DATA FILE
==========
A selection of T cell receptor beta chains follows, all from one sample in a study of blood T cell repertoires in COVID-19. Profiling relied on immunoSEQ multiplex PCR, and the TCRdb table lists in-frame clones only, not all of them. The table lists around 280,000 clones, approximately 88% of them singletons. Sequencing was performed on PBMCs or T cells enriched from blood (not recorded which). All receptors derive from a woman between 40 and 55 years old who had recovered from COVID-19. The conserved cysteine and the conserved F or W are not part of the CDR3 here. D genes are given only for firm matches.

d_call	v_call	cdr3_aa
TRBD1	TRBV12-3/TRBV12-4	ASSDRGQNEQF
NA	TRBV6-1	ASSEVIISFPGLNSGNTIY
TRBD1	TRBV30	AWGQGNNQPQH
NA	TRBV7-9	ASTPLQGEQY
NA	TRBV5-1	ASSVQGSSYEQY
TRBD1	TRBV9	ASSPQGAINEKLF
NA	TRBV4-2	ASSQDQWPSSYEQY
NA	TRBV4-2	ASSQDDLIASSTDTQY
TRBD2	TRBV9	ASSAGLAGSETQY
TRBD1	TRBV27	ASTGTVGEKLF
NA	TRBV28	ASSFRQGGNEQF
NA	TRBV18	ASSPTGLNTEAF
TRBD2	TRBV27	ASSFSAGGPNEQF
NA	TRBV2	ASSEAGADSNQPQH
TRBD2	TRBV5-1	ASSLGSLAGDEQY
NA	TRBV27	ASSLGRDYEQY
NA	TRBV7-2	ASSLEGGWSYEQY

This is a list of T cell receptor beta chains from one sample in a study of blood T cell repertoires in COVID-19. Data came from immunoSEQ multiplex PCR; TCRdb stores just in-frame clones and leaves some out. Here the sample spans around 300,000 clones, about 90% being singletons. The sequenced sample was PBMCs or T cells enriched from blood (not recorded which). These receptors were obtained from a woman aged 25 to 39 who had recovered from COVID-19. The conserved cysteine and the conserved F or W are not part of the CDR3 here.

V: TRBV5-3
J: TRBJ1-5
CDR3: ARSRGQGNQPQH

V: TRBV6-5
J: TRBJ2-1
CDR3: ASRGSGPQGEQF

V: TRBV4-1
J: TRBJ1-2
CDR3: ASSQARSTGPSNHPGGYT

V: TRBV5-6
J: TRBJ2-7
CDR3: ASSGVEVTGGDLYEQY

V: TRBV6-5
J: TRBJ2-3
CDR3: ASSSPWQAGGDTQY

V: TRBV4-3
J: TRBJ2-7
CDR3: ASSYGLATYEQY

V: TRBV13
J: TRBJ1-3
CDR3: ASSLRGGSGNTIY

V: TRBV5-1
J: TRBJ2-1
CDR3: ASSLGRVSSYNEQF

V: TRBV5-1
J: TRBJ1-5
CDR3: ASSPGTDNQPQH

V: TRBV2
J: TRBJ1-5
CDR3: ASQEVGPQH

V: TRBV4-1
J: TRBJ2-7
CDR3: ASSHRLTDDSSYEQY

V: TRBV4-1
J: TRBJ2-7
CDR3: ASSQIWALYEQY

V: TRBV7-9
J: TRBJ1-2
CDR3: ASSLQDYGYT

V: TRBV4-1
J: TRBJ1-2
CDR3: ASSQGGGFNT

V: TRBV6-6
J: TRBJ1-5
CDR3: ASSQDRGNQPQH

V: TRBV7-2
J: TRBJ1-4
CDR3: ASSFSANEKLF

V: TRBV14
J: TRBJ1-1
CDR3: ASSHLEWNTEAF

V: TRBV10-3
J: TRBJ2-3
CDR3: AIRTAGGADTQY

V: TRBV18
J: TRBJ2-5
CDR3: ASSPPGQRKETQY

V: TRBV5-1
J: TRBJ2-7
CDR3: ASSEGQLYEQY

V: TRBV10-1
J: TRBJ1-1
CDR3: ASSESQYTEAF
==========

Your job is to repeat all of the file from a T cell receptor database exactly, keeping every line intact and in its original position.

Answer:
A selection of T cell receptor beta chains follows, all from one sample in a study of blood T cell repertoires in COVID-19. Profiling relied on immunoSEQ multiplex PCR, and the TCRdb table lists in-frame clones only, not all of them. The table lists around 280,000 clones, approximately 88% of them singletons. Sequencing was performed on PBMCs or T cells enriched from blood (not recorded which). All receptors derive from a woman between 40 and 55 years old who had recovered from COVID-19. The conserved cysteine and the conserved F or W are not part of the CDR3 here. D genes are given only for firm matches.

d_call	v_call	cdr3_aa
TRBD1	TRBV12-3/TRBV12-4	ASSDRGQNEQF
NA	TRBV6-1	ASSEVIISFPGLNSGNTIY
TRBD1	TRBV30	AWGQGNNQPQH
NA	TRBV7-9	ASTPLQGEQY
NA	TRBV5-1	ASSVQGSSYEQY
TRBD1	TRBV9	ASSPQGAINEKLF
NA	TRBV4-2	ASSQDQWPSSYEQY
NA	TRBV4-2	ASSQDDLIASSTDTQY
TRBD2	TRBV9	ASSAGLAGSETQY
TRBD1	TRBV27	ASTGTVGEKLF
NA	TRBV28	ASSFRQGGNEQF
NA	TRBV18	ASSPTGLNTEAF
TRBD2	TRBV27	ASSFSAGGPNEQF
NA	TRBV2	ASSEAGADSNQPQH
TRBD2	TRBV5-1	ASSLGSLAGDEQY
NA	TRBV27	ASSLGRDYEQY
NA	TRBV7-2	ASSLEGGWSYEQY

This is a list of T cell receptor beta chains from one sample in a study of blood T cell repertoires in COVID-19. Data came from immunoSEQ multiplex PCR; TCRdb stores just in-frame clones and leaves some out. Here the sample spans around 300,000 clones, about 90% being singletons. The sequenced sample was PBMCs or T cells enriched from blood (not recorded which). These receptors were obtained from a woman aged 25 to 39 who had recovered from COVID-19. The conserved cysteine and the conserved F or W are not part of the CDR3 here.

V: TRBV5-3
J: TRBJ1-5
CDR3: ARSRGQGNQPQH

V: TRBV6-5
J: TRBJ2-1
CDR3: ASRGSGPQGEQF

V: TRBV4-1
J: TRBJ1-2
CDR3: ASSQARSTGPSNHPGGYT

V: TRBV5-6
J: TRBJ2-7
CDR3: ASSGVEVTGGDLYEQY

V: TRBV6-5
J: TRBJ2-3
CDR3: ASSSPWQAGGDTQY

V: TRBV4-3
J: TRBJ2-7
CDR3: ASSYGLATYEQY

V: TRBV13
J: TRBJ1-3
CDR3: ASSLRGGSGNTIY

V: TRBV5-1
J: TRBJ2-1
CDR3: ASSLGRVSSYNEQF

V: TRBV5-1
J: TRBJ1-5
CDR3: ASSPGTDNQPQH

V: TRBV2
J: TRBJ1-5
CDR3: ASQEVGPQH

V: TRBV4-1
J: TRBJ2-7
CDR3: ASSHRLTDDSSYEQY

V: TRBV4-1
J: TRBJ2-7
CDR3: ASSQIWALYEQY

V: TRBV7-9
J: TRBJ1-2
CDR3: ASSLQDYGYT

V: TRBV4-1
J: TRBJ1-2
CDR3: ASSQGGGFNT

V: TRBV6-6
J: TRBJ1-5
CDR3: ASSQDRGNQPQH

V: TRBV7-2
J: TRBJ1-4
CDR3: ASSFSANEKLF

V: TRBV14
J: TRBJ1-1
CDR3: ASSHLEWNTEAF

V: TRBV10-3
J: TRBJ2-3
CDR3: AIRTAGGADTQY

V: TRBV18
J: TRBJ2-5
CDR3: ASSPPGQRKETQY

V: TRBV5-1
J: TRBJ2-7
CDR3: ASSEGQLYEQY

V: TRBV10-1
J: TRBJ1-1
CDR3: ASSESQYTEAF